July 17, 2018

Survey Says: One in Three Farms Have GMO Contamination

Food and Water Watch has conducted a survey with the Organic Farmers’ Agency for Relationship Marketing that shows contamination from GMO (GE) crops is happening and affecting organic produce in farm fields around the country. The survey asked farmers in 17 states, primarily the Midwest, about contamination of organic and non-GMO farm fields with GMO crops.

Farm FieldThe survey found that “the risks and effects of GMO contamination have unfairly burdened organic and non-GMO farmers with extra work, longer hours, and financial insecurity, which has led to a general skepticism of coexistence amongst the organic community. Some even expressed the feeling that their chosen method of production is being seriously threatened.” GMO growers and producers aren’t require to mitigate the risk of contamination.

USDA Advisory Committee on Biotechnology and 21st Century Agriculture (AC21) established a “protocol” for coexistence and to design a compensation mechanism for losses sustained by non-GMO farmers. But their only suggestion was a form of crop insurance paid for by the organic farmers.

One of three farmers have dealt with GMO contamination on their farms. Of those farms, more than half have had crops rejected by buyers because they were contaminated. The median cost of a rejected semi load is about $4,500.00.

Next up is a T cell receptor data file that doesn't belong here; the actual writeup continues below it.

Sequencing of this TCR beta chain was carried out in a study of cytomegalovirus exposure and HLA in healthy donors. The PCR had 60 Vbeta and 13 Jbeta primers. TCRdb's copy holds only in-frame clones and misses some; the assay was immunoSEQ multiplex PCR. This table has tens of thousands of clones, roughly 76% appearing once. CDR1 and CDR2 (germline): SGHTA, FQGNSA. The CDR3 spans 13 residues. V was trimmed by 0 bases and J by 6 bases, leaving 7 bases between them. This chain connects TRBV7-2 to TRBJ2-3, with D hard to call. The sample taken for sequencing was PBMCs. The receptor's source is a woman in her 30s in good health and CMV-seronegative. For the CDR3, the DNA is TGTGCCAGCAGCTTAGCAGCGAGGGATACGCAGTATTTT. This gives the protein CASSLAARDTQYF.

Over two-thirds of the responding farmers don’t think that good stewardship is enough to protect organic farms from contamination from GMO or GE crops, and five out of six farmers are concerned about GMO contamination on their own farms. Almost half of responding farms would not choose to purchase crop insurance to cover losses. Of those who would purchase insurance, three of four said that GMO patent holders and growers should bear the liability cost for economic loss to farmers that are associated with GMO contamination.

Wenonah Hauter, executive director of Food & Water Watch said in a statement, “If USDA really wanted to know if contamination was happening, all they had to do was ask organic grain producers who take great pains to keep their crops from being contaminated. Now USDA can no longer claim ignorance about this problem. The USDA’s focus on coexistence and crop insurance is misplaced.”

 

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